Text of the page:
Every once in a while, a book comes along that makes you want to become a better writer. You cannot always predict when those breakthroughs will happen. A case in point: James Kaplan’s two-volume biography of Frank Sinatra, Frank: The Voice and Sinatra: The Chairman (the latter of which was published in October 2015). I read the sprawling books to immerse myself in one of the most storied lives in show business. And although Frank Sinatra’s life makes for riveting reading, with its dramatic peaks and valleys, Kaplan’s lyrical phrasing, like Sinatra’s singing, shimmers, soars, and inspires.
Sinatra’s story is well known, and Kaplan covers it all: his rise of greatness as a teen heart throb, his breathtaking fall from the top, his return from nowhere with his Oscar-winning performance in From Here to Eternity, the torch he carried for Ava Gardner, his seedy association with the Mafia and pathetic relationship with John Kennedy, and, of course, the performance and recording of some of the greatest works of singing in the 20th Century or any century for that matter.
Kaplan shares one juicy anecdote after another, such as Sinatra’s cringe-worthy temper tantrums and dustups, cocktail swigging, high rolling hijinks with fellow rat packers, and transcendent moments in concert and the studio. Other biographers have covered this ground, too. But Kaplan goes beyond telling stories to share his own insight on Sinatra, thus adding the context of meaning, as in the following:
He lived with loneliness: the solitude of the only child who grows up with inexpressible feelings of otherness, the self-inflicted isolation of the man who’d brutally pushed Lauren Bacall away, the aloneness of the great artist who mused on the sonorities of Ravel and Ralph Vaughan Williams while feeling compelled to pal around with hoodlums . . . He was a kind of hunger artist, one who starved himself so the rest of us could feel better about our own hunger.
In one passage, Kaplan expresses both Sinatra’s contradictions and appeal through the lens of loneliness, one of the defining attributes that would shape his life, and essential to understanding his art and his actions. Elsewhere, Kaplan calls upon some kind of extraordinary writing muse to drop brilliant phrases on the reader like polished word diamonds. For instance, Kaplan describes the complex web of relationships in Sinatra’s life as his “strange orbit.” Ava Gardner, for whom Sinatra infamously left his wife, Nancy (triggering his career nosedive in 1950), “kept a kind of pilot light of agitation burning in his life.”
Of Judith Campbell Exner, the call girl who Sinatra introduced to John F. Kennedy, Kaplan writes, “The light of truth bends around her presence in any historical narrative, because of the gravity of her known associations — with Frank Sinatra, Sam Giancana, and John F. Kennedy.”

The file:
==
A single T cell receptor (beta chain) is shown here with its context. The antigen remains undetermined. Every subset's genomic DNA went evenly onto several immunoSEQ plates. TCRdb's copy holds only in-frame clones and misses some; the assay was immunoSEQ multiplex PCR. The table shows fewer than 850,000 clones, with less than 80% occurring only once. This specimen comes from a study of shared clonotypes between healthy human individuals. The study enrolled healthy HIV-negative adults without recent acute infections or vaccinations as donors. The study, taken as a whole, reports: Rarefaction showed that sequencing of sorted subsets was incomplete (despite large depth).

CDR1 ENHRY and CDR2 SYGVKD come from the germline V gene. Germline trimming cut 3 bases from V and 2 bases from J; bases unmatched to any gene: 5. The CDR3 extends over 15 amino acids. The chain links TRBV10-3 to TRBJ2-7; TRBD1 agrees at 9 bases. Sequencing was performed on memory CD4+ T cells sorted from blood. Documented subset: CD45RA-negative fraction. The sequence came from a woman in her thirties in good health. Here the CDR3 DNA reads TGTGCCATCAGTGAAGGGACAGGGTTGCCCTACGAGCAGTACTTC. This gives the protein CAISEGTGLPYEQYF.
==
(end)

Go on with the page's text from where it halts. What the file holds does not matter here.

When Kaplan takes the measure of Sinatra’s music, he also descriptively and vividly, as when he describes Sinatra’s voice, worn down after a demanding tour in the early 1960s, as “a gorgeous ruin, deep and resonate, but hoarse and cracking periodically.” Kaplan’s triumph is capturing the essence of the songs Sinatra recorded — their color and impact — without getting tangled in technical jargon. Instead of describing sound, he paints impressions. For instance, he describes the 1961 Sinatra collaboration with arranger and conductor Billy May on Swing along with Me thusly:
From the rip-roaring castanet camp of “Granada” (May actually had his sidemen chant “cha-cha-cha!” at the end) to Frank’s magic-carpet-like vocal soaring over the twinkling, tinkling Arabian-bazaar melodrama of “Moonlight on the Ganges” to the thrill of the closer, “You’re Nobody ’til Somebody Loves You,” which starts as a caress and finishes as a powerhouse, a sprit of sheer fun infuses the Reprise LP, showing to what heights this artist was capable of ascending when he was artistically engaged.
He captures the legendary interplay between Sinatra and his musical collaborators with a keen ear for how words sound to the reader, as well as an eye for imagery, as in this description of the song “Lady Is a Tramp”:
Sinatra gave the tune a loving, lilting reading at a medium-swing tempo, launched by Bill Miller’s deliciously inventive piano reading (improvised and not written, and showing the great keyboardist, as in many other instances, to be his boss’s musical equal). Then, opening like a great jewel box, comes Riddle’s terrific chart, with its sequential reveals of strings, woodwinds, and brass (including Harry “Sweets” Edison’s dulcet, minimal trumpet fills).
Another writer might have provided a more technical description, as author Jonathan Gould often does in his book about the Beatles, Can’t Buy Me Love. For instance, in discussing the Beatles song “Happiness Is a Warm Gun,” Gould writes, “In the second section, where the harmony equivocates between A major and A minor and the meter equivocates between 9/8 and 12/8 time, John [Lennon] seems to inhabit this predatory character.” There is nothing wrong with Gould’s style; he’s simply assuming a certain amount of musical knowledge on the reader’s part. Although it’s clear that Kaplan is steeped in the arcane language of music, he chooses a more impressionistic style with phrases such as “opening like a great jewel box.”
When he writes about music, James Kaplan crosses the line from impressing me to inspiring me. I often write about music, but I typically write about the music industry as opposed to music itself. Describing music can be intimidating. The writer must find a way to convey for the reader’s eyes an abstraction meant for the ears. Kaplan has challenged me to push myself to get better at this most demanding act of writing. A recent blog post I wrote about The Revenant music score is the result, and I am going to find more opportunities to write about music. Thank you, James Kaplan.
What books have inspired you to be a better writer?